I changed the front tire on my weekend bike today, and as usual it took me ages (over half an hour). Some of that was finding the leak (a slow leak along the tube seam) to be sure of it, but a lot of it was just that I am not fast. On the other hand, I am not fast partly because I don't have to do this very often.

Often, looking at my recorded heart rate during our club bike rides reminds me that all of those methods of estimating your maximum heart rate can be wildly off. Today provided an especially vivid illustration over a 20-minute section: ridewithgps.com/trips/71964217

If my age-based estimated max HR was at all accurate (especially the 220-age version), I would have exploded somewhere along that run. Instead I think I still had reserves.

My live upgrade from Fedora 33 to Fedora 34 was trouble-free (which is not always the case). My desktop audio even kept working through the Pulseaudio to Pipewire change, and now Pipewire's daemons are started for me.

(I always expect annoyance from Linux audio changes.)

In fact you don't need to use 'umask -S' to use symbolic modes with umask. I misread the manpage. In a shell supporting umask symbolic modes, 'umask -S' is just to print your current umask in symbolic form.

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Today I learned about 'umask -S', which makes umask work the way it really should. You specify or get reported more or less the maximum permissions you want new files to have, not the permissions you don't want them to have (the approach of numeric umask).

(Not necessarily available in shells that aren't trying to be like the Bourne shell. But you're probably using a Bourne-like shell.)

My challenge to web developers is this: I should be able to type as fast into your text input as I can into a plain-old <input> or <textarea> with no JavaScript handlers on them. If I can't, then the event handlers should be debounced, and/or they should do less JavaScript work.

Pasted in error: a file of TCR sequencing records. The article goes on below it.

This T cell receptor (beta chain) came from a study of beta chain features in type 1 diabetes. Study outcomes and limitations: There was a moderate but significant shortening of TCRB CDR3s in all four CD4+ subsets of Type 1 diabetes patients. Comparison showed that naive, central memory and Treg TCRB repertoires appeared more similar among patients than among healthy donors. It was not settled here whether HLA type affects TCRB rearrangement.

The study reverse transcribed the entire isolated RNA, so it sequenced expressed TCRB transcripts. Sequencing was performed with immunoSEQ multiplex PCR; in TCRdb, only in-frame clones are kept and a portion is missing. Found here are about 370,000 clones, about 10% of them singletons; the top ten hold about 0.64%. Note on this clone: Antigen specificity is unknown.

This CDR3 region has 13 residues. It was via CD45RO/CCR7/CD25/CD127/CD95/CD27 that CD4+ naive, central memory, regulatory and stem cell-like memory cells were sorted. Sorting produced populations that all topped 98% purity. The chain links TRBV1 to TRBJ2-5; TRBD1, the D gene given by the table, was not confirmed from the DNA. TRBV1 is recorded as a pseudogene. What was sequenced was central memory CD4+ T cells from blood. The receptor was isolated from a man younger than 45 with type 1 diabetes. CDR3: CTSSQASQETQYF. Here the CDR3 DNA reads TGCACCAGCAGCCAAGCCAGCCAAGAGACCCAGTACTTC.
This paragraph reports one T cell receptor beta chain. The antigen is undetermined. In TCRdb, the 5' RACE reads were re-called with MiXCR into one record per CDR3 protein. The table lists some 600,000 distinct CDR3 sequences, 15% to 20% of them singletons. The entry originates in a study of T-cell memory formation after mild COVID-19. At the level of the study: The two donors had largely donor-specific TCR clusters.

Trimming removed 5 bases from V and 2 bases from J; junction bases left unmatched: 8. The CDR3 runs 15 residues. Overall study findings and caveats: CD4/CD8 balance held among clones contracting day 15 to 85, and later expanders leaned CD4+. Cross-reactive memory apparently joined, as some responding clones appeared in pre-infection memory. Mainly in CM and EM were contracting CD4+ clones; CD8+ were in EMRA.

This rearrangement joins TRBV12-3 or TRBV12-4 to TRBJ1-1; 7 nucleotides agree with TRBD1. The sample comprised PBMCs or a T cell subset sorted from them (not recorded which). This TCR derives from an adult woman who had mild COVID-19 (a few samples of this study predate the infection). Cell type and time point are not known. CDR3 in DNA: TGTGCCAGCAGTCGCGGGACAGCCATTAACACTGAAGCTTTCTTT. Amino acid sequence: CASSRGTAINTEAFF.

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Blog post: University computer accounts are often surprisingly complicated utcc.utoronto.ca/~cks/space/bl

(I was inspired to write about this partly because of @gnomon )

One day after my second vaccine shot, I have some clear reactions. My body very much wanted to be under all the blankets last night, and today I'm feeling kind of wiped out, headachy, and so on. But it's not horrible and hopefully I'll be back to full energy soon. I took a sick day (and I'm lucky to have that privilege).

(I've had the 'I want to be under all the blankets' reaction before, during the one time I had flu. This is much milder than that.)

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I feel pretty relieved to have now received my second vaccine shot, given both the increasing circulation of the Delta variant and Ontario and Toronto's increasing reopening. Post-vaccination reactions remain to be seen.

As before I plan no changes in behavior now or in 14+ days. Everything stays as before until we all have the all-clear. I'm not impatient and wearing a mask isn't a burden (plus it still helps everyone in several ways).